A quartet of sauces sit on each table, of which you can help yourself. Whether you are a fan of smokiness or spiciness, there's a sauce for you. Alternatively, do as I did and pour yourself a dollop of each sauce.
The melt-in-your-mouth brisket was juicy and tender, with a smokey flavour (obviously). I'm not a big lover of corn bread (I think it's a texture thing rather than an issue with flavour) but the sides were a great accompaniment to the brisket. The beans and coleslaw are my top picks.
After a bout of meat sweats, I gave in, only to be presented with the dessert menu. I really didn't need anything else but there was too much temptation - banana pudding, peach cobbler, pecan pie, sweet potato pie, bread pudding, or warm chocolate brownies.
As a chocolate lover, the brownies caught my eye but I had something similar at Cagney's. So I went for a traditional pecan pie.
The generous portions continued through to dessert - my photo doesn't show scale well. The slice was massive. As in enough for two people. As you might expect, a pie like this is heavy on the sugar so the whiskey sauce helps to tone that down a bit. Oh, and those caramelised pecans are to die for - I could have snacked on a bowl full of those over coffee.
Speaking of which, after dinner coffee isn't your normal tiny cup here. Only a mug will do here.
As they say, 'everything is bigger in Texas' and a Q, they certainly don't skimp on portion sizes.
My only criticism is that I would have liked to see more theatre in the venue, even if it was just for show. Hunks of sizzling meat sitting atop a big fire pit in a public area of a cruise ship isn't perhaps the safest idea, but seeing something in that vein would have helped to connect the cooking process to the food. A front-of-house preparation area similar to the one at Cagney's would have been a great addition, even if it were mostly for show.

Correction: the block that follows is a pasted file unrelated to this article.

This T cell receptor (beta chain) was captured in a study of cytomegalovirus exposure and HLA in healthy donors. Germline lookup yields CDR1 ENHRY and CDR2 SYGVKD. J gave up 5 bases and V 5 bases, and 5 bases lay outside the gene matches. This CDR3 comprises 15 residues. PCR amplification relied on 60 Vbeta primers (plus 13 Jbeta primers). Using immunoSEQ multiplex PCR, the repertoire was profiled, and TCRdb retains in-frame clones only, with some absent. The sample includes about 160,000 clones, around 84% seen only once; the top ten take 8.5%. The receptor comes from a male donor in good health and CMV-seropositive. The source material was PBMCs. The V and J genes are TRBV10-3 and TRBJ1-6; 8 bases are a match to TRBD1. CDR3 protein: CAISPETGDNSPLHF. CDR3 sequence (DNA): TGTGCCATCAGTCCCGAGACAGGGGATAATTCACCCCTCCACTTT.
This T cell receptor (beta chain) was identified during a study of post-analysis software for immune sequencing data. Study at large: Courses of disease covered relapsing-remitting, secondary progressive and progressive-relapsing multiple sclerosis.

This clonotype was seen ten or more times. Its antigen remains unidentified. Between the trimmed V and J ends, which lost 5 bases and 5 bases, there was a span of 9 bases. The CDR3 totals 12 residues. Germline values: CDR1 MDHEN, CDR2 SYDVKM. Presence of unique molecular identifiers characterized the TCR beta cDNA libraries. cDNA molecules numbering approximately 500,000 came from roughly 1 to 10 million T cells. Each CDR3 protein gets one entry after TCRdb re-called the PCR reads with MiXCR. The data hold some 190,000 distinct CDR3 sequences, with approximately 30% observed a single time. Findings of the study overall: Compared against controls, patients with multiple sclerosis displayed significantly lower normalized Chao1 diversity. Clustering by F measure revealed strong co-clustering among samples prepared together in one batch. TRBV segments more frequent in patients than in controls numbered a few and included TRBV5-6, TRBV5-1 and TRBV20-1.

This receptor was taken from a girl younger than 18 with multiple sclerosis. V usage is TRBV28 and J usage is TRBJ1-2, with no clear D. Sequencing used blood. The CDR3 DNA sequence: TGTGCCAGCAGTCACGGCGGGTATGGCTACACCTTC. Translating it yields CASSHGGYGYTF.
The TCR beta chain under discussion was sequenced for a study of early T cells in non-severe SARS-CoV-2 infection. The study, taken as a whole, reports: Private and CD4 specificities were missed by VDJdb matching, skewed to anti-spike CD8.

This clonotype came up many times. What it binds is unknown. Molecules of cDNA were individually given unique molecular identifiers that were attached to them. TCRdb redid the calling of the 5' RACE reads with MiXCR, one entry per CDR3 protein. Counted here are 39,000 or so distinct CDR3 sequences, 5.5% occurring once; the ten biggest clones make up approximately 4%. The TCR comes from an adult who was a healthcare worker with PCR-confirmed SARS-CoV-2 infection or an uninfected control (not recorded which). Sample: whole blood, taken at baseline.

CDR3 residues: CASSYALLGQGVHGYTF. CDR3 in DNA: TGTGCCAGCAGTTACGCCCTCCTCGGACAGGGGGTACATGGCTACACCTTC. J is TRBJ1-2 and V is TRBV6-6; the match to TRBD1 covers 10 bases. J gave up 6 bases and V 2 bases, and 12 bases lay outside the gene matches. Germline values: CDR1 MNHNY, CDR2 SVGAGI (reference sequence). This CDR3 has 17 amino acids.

Is it worth visiting?
My three-course meal at Q Texas Smokehouse would have normally set me back around $30 (≈ £24) including the 20% service charge but excluding drinks.
Based on my experience, I'd say this was exceptional value for money.
I loved the décor and hospitality, but above all the food is outrageously good. For a slice of Texas and Southern hospitality out at sea, a reservation at Q Texas Smokehouse is a must.
Not a fan of deafening music?
At around 9pm, a band took to the stage, replacing the gentle background music with deafening country-style music. I like the concept, just not the volume. If you're a fan of loud live music and actively want to avoid having a conversation with your friends or family, choose to dine after this time. If you'd like to hear yourself think, dine as early as you can.
What do you think of Q Texas Smokehouse on Norwegian Bliss? Would you choose to dine here? Let me know in the comments below.
Disclosure: Norwegian Cruise Line kindly supplied an all-inclusive mini cruise from Bremerhaven to Southampton, while I paid for travel to and from the ports. All opinions are my own.